Alas, McKittrick's prowess as a coach is not at the forefront of his friends' minds. Call someone looking for a quote, and instead of answers you get questions: How's Bobb? Is he going to get his liver? The answers are unclear, but things could be better. The chemotherapy has sapped McKittrick, and last weekend he was hospitalized with a 104° temperature. He has another worry. In mid-March, Teckla was rushed to Stanford's emergency room with what doctors feared was a heart attack. It turned out to be a problem with her gallbladder, which is scheduled to be removed in early May. The doctors would like Bobb to finish fighting the cancer before replacing his liver, but he's one of many on a waiting list, and the timing is largely out of their control.
Recently McKittrick was at Stanford shuttling between appointments when a team of physicians tracked him down. They ushered him and Teckla into a room and informed them that a liver had become available. The chief transplant surgeon, Carlos Esquivel, then explained the various risks, including the possibility that Bobb could die on the operating table. The doctors said they needed a decision within two hours. Teckla broke into tears. Bobb stroked her hand, calmly questioned the doctors and finally said, "Let's do it."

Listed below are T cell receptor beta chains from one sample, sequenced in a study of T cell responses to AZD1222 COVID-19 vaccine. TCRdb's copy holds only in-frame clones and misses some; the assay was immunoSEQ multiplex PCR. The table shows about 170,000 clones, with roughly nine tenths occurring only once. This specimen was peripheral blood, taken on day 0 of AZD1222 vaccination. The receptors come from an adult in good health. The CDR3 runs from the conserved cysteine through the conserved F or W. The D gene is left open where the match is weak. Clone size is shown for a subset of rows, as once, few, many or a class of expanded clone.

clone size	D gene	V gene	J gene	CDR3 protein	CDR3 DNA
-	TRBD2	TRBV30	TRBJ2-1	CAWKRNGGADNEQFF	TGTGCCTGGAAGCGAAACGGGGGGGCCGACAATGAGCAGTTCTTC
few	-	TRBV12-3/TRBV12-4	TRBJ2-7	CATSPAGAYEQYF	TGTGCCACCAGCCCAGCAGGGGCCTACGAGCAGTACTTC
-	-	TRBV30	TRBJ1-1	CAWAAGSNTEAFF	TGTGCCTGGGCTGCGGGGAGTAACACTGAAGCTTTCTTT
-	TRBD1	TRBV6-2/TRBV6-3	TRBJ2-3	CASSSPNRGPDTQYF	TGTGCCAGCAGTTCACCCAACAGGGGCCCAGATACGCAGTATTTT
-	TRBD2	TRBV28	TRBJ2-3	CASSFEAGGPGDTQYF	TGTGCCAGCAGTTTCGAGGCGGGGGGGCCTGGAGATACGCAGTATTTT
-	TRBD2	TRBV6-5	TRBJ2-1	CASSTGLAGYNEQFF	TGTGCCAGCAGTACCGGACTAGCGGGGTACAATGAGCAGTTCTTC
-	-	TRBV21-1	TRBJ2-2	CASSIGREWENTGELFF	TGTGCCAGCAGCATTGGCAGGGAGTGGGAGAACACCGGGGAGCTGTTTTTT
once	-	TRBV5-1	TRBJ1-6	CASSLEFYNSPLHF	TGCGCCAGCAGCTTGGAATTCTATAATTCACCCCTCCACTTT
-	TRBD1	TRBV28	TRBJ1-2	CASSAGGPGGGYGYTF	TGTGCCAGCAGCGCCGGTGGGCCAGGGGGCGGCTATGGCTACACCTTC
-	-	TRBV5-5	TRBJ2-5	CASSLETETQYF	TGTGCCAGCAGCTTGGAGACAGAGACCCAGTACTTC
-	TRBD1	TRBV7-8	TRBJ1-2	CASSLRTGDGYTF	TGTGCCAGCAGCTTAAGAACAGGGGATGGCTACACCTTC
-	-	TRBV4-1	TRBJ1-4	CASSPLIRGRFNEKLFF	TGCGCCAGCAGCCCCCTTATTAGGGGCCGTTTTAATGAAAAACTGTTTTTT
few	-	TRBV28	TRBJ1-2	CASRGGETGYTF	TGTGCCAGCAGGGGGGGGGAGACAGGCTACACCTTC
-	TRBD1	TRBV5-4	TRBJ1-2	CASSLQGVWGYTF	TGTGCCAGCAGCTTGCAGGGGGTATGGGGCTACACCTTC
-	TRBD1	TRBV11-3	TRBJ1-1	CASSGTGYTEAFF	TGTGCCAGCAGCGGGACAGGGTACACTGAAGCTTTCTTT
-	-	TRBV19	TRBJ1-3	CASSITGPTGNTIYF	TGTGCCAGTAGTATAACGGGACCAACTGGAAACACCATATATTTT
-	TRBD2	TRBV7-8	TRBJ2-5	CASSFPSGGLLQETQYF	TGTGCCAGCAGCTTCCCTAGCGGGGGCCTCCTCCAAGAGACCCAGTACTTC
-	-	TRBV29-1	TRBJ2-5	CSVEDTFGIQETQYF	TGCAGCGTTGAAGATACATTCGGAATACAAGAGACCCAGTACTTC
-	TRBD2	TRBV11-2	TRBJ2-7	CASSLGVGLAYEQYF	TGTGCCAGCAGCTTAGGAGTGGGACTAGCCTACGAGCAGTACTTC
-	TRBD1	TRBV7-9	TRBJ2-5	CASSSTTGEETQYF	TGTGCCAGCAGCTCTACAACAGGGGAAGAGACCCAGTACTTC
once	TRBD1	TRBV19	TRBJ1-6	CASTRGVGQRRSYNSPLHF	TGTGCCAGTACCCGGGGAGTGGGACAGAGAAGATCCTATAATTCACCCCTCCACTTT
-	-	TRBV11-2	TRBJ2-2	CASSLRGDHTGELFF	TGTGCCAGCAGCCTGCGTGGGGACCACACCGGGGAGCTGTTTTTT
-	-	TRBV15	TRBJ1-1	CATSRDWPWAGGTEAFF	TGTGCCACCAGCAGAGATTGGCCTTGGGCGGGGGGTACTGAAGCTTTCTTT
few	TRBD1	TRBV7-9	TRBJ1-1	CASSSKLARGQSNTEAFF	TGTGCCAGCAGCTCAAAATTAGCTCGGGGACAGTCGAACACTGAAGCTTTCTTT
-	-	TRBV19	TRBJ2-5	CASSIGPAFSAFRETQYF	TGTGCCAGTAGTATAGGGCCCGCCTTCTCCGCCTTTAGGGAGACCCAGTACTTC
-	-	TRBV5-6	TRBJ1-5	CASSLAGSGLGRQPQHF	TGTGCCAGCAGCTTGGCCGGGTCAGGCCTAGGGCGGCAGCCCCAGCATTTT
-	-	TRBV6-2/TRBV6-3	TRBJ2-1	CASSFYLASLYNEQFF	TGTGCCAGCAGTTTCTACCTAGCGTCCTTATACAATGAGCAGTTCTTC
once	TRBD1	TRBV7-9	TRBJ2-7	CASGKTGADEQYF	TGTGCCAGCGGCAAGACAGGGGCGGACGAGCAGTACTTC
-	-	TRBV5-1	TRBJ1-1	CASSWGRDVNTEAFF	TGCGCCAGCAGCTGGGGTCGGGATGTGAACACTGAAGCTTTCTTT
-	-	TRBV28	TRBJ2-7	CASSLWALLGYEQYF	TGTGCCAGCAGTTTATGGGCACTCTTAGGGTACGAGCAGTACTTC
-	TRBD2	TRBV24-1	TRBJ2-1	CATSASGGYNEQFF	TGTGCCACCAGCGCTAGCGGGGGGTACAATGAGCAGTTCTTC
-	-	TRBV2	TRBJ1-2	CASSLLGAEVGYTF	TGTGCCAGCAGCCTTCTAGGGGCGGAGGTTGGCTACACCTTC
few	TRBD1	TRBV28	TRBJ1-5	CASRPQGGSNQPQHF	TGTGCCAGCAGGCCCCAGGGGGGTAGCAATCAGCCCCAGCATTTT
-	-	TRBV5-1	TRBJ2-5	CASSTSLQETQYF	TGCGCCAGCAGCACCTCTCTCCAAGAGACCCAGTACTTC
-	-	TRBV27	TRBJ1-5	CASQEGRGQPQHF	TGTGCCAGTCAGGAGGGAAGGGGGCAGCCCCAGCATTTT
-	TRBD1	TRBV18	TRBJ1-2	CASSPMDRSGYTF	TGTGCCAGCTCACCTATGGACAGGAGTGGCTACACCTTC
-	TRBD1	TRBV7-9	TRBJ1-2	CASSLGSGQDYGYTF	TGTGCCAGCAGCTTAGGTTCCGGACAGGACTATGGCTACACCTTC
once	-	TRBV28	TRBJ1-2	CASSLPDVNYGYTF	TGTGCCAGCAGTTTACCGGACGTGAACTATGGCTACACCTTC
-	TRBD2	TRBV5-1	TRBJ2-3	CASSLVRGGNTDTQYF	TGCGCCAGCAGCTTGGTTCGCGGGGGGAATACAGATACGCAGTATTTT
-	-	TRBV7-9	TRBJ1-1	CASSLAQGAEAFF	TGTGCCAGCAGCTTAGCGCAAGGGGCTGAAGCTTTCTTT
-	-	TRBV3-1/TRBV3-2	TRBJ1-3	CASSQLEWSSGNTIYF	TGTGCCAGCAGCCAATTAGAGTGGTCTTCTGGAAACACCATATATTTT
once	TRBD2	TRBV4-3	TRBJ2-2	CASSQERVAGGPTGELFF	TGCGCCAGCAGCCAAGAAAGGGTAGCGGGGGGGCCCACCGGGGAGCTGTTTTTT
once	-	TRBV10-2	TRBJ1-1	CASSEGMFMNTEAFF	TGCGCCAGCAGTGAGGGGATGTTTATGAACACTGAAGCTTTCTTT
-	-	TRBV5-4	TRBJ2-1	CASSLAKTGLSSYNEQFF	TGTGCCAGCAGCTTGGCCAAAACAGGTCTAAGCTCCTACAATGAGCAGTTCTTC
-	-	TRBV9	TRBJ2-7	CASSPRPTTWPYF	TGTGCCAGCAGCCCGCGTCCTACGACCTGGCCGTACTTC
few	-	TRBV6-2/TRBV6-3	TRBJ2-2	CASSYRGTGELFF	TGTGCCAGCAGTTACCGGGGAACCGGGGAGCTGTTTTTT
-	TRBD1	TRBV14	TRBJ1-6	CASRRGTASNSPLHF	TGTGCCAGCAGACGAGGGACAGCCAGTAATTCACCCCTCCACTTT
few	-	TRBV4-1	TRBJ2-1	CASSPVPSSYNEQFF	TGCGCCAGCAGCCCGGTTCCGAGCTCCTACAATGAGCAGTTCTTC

He was told to return to the hospital later that afternoon for surgery. Teckla worried that he had rushed his decision, but Bobb said, "I made a life-altering decision 40 years ago in 20 minutes, and I haven't regretted it." He was sitting in the living room of his house when the phone rang. A nurse told him the doctors had found the liver to be unsuitable. When he repeated the news, Teckla's knees buckled and she fainted. Bobb took the news in stride.
"He has incredibly tough skin," Barton says of his coach. "It's a crisis situation, but he won't show a weakness."
Barton lets his thought hang for a moment; it occurs that he might want to say a Jewish prayer right about now. "Believe me," Barton says, "I will." He won't be alone.